In late 2020, the NYPD announced the deployment of one “Digidog,” its nickname for a small quadrupedal robot made by Boston Dynamics. The backlash was swift and severe. Critics cited privacy concerns, safety risks, and costs, but they hardly needed to make their case, because Digidog was creepy as hell. It went viral in the bad way almost immediately and was taken off the streets within a few months.
Then-mayor Bill de Blasio claimed, through a spokesperson, to be glad they were gone. Now-mayor Eric Adams has different plans. “Digidog is out of the pound,” he said on Tuesday. And now it’s got a friend.
In a Times Square press conference, Mayor Adams, joined by NYPD leadership, announced the acquisition of two Digidogs — Boston Dynamics Spot robots, to be specific — at a cost of $750,000. (According to the NYPD, the cost of the Digidogs was covered by “forfeiture money.”) The NYPD also announced that it would be leasing a single K5 “autonomous security robot,” for testing, with its first assignments “either in Times Square or the subway station.”
For a decade, now, Boston Dynamics has been releasing unsettling demo videos of its two- and four-legged robots. Here’s an early version of Spot, a.k.a. Digidog:
You’ve probably seen some of these before — they’re the winking de facto face of the imminent machine uprising that never quite seems to materialize. (Boston Dynamics, which is now owned by Hyundai after brief stints at Google and then Softbank, last year signed a pledge not to “weaponize” its products.) They’ve been adopted elsewhere by bomb squads; the NYPD suggests they could be useful for surveillance or in hostage situations. It is still, in practice, an unarmed remote-controlled robot dog with limited range, a profoundly weird vibe, and a top speed of about three miles per hour.
On the other hand, the K5, made by Knightscope, is the robot the public is most likely to encounter (early in its deployment, the NYPD says, it will be accompanied by a human officer).
It’s an eggy rolling bollard, basically; you might flatter it by saying it’s R2-D2-ish. NYPD chief of department Jeffrey Maddrey went with “similar to like a Roomba, a robot vacuum,” which is actually fairly apt, in the sense that it’s capable of sucking up a lot of data wherever it goes. The K5 is a rolling surveillance device, equipped with cameras, sensors, and communications hardware. (“We are not using facial recognition technology in any of these devices,” the NYPD said, although Knightscope advertises such a feature, and, in 2023, any recorded video that contains a face should be understood as fundamentally available to facial-recognition software.)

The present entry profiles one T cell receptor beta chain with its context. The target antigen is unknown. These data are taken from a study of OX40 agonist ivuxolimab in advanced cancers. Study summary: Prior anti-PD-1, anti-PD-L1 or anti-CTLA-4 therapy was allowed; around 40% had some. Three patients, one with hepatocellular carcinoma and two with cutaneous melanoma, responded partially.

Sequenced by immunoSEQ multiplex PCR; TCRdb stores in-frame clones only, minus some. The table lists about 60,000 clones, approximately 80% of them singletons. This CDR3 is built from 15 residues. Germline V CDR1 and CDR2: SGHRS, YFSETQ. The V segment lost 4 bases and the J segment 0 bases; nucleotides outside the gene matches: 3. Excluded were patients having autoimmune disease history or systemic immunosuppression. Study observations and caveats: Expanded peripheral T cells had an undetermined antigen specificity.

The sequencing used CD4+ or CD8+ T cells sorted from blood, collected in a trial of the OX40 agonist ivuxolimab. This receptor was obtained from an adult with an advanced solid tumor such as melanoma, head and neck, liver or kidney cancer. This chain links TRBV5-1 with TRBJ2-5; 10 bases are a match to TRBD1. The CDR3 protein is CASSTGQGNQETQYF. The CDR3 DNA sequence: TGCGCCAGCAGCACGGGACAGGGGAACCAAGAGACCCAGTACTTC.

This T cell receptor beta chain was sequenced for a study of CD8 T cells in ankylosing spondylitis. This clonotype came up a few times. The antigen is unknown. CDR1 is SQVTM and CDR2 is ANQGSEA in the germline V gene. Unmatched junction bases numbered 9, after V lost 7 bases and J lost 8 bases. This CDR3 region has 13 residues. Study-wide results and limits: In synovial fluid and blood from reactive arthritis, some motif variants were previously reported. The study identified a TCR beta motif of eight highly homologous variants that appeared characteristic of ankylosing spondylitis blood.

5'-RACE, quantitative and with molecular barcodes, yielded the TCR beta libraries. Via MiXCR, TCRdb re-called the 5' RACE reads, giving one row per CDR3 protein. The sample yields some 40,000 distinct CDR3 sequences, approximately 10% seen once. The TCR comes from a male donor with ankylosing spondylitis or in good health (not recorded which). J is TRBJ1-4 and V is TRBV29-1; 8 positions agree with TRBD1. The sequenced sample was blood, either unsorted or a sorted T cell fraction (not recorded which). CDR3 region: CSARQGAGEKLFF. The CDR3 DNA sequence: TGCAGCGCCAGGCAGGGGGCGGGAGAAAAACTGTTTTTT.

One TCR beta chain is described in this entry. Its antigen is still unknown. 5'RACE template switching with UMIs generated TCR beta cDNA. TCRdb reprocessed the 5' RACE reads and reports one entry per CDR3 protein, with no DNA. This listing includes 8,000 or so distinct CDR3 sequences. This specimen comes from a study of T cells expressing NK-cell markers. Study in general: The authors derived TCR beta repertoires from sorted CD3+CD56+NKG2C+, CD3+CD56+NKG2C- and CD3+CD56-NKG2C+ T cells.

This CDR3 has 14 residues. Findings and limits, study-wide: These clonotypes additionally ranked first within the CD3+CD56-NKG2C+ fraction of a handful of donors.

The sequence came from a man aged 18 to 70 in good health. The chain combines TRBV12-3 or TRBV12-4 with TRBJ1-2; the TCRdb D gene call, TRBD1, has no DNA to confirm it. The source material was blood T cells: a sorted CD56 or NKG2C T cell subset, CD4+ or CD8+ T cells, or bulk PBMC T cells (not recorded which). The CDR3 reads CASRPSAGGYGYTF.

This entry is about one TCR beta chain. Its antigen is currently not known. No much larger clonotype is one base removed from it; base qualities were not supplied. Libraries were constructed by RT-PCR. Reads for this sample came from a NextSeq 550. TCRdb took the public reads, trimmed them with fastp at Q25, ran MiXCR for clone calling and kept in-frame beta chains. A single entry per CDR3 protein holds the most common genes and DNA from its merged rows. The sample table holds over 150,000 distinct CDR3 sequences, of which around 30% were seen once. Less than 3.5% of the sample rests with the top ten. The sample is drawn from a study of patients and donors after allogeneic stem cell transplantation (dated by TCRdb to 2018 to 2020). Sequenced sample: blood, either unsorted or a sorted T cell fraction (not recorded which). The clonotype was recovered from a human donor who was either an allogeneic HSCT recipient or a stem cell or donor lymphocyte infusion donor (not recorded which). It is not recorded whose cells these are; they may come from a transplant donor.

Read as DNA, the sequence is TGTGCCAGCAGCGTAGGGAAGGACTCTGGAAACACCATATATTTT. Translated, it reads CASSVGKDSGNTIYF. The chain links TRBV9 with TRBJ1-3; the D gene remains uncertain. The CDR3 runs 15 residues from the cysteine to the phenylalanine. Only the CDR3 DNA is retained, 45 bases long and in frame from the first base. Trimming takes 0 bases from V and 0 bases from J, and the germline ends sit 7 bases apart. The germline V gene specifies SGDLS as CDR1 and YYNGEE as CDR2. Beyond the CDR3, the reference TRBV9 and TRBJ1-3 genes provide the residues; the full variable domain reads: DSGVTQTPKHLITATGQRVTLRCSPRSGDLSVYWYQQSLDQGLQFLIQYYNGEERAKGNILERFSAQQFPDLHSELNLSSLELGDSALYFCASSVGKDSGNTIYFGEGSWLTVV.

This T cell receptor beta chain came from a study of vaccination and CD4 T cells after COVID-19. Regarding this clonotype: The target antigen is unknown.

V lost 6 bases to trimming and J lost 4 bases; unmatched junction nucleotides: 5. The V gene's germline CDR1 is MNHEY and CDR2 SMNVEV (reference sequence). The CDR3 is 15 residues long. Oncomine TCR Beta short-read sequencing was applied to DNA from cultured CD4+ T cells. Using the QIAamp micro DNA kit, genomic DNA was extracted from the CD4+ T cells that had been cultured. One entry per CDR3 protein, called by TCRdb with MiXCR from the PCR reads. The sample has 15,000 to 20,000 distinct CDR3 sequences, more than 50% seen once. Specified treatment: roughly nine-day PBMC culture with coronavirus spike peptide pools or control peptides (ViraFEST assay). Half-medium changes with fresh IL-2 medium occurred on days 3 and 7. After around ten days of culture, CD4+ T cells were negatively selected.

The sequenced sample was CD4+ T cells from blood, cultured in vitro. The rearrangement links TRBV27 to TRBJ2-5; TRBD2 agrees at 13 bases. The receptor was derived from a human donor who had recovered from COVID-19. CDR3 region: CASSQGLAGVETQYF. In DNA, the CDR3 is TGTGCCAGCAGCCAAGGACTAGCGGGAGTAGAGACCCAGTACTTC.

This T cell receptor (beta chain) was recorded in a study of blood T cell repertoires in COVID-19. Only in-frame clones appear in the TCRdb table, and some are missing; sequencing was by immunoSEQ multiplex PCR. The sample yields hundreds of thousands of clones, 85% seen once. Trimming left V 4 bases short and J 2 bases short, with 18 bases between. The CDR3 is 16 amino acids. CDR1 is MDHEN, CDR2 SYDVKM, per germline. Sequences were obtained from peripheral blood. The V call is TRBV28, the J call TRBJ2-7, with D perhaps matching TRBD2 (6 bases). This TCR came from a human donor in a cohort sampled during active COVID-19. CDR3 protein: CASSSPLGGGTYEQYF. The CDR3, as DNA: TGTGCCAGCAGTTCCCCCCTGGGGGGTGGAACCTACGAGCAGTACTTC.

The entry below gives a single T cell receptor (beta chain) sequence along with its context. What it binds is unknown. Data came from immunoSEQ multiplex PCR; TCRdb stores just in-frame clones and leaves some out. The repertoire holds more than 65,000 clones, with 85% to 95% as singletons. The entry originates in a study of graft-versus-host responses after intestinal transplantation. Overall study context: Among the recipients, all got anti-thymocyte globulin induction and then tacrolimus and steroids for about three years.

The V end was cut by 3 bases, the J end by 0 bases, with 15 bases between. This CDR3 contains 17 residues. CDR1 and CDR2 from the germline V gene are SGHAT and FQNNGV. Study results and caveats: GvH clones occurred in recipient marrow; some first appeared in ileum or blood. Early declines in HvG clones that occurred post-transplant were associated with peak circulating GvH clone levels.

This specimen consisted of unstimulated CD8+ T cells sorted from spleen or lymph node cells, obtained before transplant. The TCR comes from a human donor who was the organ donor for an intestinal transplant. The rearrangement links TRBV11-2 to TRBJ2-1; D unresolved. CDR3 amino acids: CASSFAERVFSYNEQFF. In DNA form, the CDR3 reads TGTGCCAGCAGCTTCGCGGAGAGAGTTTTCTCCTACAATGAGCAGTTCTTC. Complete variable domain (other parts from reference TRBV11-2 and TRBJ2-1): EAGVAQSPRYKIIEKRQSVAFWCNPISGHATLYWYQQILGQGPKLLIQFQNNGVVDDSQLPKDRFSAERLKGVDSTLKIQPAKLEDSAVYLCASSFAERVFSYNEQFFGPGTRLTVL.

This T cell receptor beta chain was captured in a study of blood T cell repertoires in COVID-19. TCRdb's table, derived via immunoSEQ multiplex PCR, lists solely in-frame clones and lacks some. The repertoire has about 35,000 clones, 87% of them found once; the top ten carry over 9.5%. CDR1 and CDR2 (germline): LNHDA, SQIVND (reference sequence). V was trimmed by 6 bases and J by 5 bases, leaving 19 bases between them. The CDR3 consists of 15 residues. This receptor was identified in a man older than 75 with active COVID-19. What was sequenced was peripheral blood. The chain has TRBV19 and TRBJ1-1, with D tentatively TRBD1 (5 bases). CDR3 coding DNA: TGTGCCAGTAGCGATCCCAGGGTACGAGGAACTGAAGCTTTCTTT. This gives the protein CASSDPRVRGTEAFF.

The NYPD will be years behind the first police departments to deploy Knightscope robots, although they’re most popular with private clients, who lease them to patrol parking lots and garages, large unattended areas near and inside warehouses, and sidewalks. (Knightscope markets them to HOAs, as well as hospitals, hotels, and schools.) Where they’re “hired,” they haven’t always been welcome, and their efficacy is far from clear. In 2016, a K5 patrolling a Silicon Valley mall knocked over and injured a toddler. That same year, an intoxicated man identifying himself as an engineer who wanted to “test” the robot encountered a K5 in a Mountain View parking lot and kicked it over. In Washingon, D.C., in 2017, a K5 charged with patrolling around an office building rolled itself into a fountain.
In San Francisco, clients who hired K5 robots to patrol nearby sidewalks were separately accused of using the machines to drive away unhoused people. In Huntington Park, California, in 2019, a police robot stationed in a park finally got some action. It didn’t go perfectly:
When a fight broke out recently in the parking lot of Salt Lake Park, a few miles south of downtown Los Angeles, Cogo Guebara did what seemed the most practical thing at the time: she ran over to the park’s police robot to push its emergency alert button.
“I was pushing the button but it said, ‘step out of the way,’” Guebara said. “It just kept ringing and ringing, and I kept pushing and pushing.”
Most K5s, most of the time, do quiet surveillance of quiet places, without much incident — they are, again, mobile cameras and deterrence devices, often stationed where there are few or no people, and where, the company suggests to prospective clients, human security guards might be too expensive or unreliable. Places that could not be less like Times Square, in other words, or a midtown subway station, which are both hyper-surveilled and heavily populated by people who very much don’t like to be obstructed from walking. To NYC’s new snitchbots, a couple pieces of advice: Watch your six, and probably stay off the yellow line.